The Shock and Shame of Divorce in the Church

Unfortunately, many family structures have been plagued by the grueling process of divorce. Divorce not only hurts the spouses involved, but it also strains parental relationships, family relationships, and long-term friendships. About half of all marriages end in divorce. It’s a very frightening statistic, and shockingly, it is not much lower in Christian marriages that are actively participating in the faith. Having a Christian marriage, with two individuals who are actively participating in the faith, is not a safeguard against divorce. Oftentimes, there is a fallacy in the church that makes individual believers believe that if you marry another believer, then your marriage is divorce-proof. I believe that this fallacy is perpetuated by the unwavering pressure for couples to get married quickly, without proper preparation, in order to avoid fornication.

I believe that God’s ultimate plan for our lives regarding marriage and purity is perfect. Unfortunately, many families are not grooming their children for purity nor the true meaning and sacrifice that is required for a committed marriage. With that, we are finding many couples who have finally become dedicated to the faith and the principles of faith, missing key components needed for marriage, and are unduly rushing into marriage. Later they find themselves incompatible or broken in the relationship without the personal tools and understanding to make the marriage last.

Failure teaches us many things. I have been divorced twice. In the failure of both of those marriages, I have had a real opportunity to reflect and recognize many of the internal aspects of marriage. I am a Christian who is active in the faith. Unfortunately, divorce is looked upon as a disgrace in many church environments, and divorcées are ridiculed, labeled as damaged goods, and left to feel shameful and full of guilt.

I was twenty-two years old when I married my first husband. During the second year of my first marriage, I rededicated my life to Christ and began to really take hold of the Christian lifestyle. My husband at the time was seeking for inclusion in the faith and rededicated his life shortly after I did. We had very different agendas for life, and differences in our inner beliefs and moral compasses. We quickly grew apart. There was infidelity, there was forgiveness, then there was infidelity again and the relationship quickly went downhill with a toddler in tow. My first husband literally walked out of the marriage and never returned. In over twenty years, I’ve yet to see him or hear his voice.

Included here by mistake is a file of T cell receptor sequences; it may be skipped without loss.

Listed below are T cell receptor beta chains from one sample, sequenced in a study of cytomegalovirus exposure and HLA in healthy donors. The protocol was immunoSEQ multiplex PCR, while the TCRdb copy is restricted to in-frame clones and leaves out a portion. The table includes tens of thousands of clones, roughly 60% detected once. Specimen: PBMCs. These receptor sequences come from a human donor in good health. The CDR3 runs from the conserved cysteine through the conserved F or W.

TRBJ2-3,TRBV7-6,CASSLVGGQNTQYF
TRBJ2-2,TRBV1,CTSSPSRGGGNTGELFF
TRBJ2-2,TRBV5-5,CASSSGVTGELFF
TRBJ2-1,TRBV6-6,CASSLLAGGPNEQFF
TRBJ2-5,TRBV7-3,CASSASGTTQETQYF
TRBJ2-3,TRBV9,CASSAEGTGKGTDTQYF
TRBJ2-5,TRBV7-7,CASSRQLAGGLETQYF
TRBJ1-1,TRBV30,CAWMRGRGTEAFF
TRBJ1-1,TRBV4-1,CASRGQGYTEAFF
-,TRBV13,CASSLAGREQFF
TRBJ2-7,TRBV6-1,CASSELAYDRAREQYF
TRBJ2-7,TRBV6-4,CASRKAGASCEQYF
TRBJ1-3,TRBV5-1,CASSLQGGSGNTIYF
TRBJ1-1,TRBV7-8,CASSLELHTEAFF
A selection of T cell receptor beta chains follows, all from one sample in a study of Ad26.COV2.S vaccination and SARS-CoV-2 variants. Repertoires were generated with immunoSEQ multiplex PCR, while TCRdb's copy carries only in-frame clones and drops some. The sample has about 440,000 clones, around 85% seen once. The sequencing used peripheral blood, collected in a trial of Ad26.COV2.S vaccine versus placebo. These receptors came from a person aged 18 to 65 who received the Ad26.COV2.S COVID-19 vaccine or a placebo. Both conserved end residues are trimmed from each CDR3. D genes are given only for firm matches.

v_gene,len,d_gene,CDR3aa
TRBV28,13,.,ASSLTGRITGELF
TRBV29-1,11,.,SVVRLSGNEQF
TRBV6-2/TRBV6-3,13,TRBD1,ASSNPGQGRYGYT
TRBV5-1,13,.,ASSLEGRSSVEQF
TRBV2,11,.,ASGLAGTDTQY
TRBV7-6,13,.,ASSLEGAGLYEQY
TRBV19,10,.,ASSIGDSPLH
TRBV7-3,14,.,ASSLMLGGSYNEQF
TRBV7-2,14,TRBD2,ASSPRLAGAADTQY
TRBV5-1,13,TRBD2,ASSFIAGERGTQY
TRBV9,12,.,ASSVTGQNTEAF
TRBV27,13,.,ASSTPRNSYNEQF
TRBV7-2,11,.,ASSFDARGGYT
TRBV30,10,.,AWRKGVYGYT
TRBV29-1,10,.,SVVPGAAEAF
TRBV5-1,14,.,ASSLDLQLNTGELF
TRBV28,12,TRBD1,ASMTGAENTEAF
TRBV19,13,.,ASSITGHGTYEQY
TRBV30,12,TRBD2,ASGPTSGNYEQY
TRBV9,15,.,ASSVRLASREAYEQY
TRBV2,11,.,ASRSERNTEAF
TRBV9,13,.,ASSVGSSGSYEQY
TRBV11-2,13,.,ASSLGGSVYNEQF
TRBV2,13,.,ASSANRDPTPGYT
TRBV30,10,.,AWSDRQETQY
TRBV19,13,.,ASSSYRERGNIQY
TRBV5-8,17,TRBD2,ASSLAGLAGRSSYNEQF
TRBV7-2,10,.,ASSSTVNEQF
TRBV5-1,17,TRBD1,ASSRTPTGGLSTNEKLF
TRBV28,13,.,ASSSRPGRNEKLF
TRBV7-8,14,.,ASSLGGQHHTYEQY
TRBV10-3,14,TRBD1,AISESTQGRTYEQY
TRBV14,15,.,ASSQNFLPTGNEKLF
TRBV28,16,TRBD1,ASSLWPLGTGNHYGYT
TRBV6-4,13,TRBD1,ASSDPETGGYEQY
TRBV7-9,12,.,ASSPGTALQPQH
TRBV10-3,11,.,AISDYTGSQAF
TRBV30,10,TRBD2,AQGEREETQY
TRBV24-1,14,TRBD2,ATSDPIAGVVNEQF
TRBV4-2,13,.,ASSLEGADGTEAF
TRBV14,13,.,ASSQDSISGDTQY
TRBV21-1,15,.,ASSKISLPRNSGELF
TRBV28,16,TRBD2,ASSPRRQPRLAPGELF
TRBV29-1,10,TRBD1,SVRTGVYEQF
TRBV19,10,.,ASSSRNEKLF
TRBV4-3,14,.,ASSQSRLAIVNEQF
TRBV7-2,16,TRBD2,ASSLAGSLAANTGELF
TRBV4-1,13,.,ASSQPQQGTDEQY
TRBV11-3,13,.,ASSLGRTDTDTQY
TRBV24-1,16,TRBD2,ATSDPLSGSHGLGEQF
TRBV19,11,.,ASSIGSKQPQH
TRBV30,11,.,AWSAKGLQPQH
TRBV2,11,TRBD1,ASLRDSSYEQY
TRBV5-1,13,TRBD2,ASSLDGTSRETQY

However, I never thought that I’d ever divorce my second husband. We met in our church, shared the very same faith, beliefs and ideologies, but somewhere along the journey, our individual brokenness’ resurrected and jeopardized our marriage on so many levels. I can truly admit that I was broken with a lot of unresolved issues when I married the second time. Unfortunately, when I really recognized my issues, there was a lot of damage that had already been done in the relationship, along with a plethora of other issues.

Marriages require faith and belief, but they also require selflessness, an understanding of the opposite sex, tangible skills and a host of other variables. There are varying seasons of life, children, job losses, teenagers, aging parents and illnesses that can affect relationships. It is important that churches and believers are adequately preparing women and men for the various seasons of a marriage.

If our desire is to detour divorce as believers, then it is important that as believers we assist in the focus of proper marriage preparation. In addition, we must show love, and empathy for those who have been divorced. It is not our place as believers to place shame and guilt on those who have endured such a painful journey of divorce. Life is a long journey, we never know what we will be faced with in the future. It is vital that we give the compassion and love that we would desire to receive if we are faced with a similar life situation or a divorce.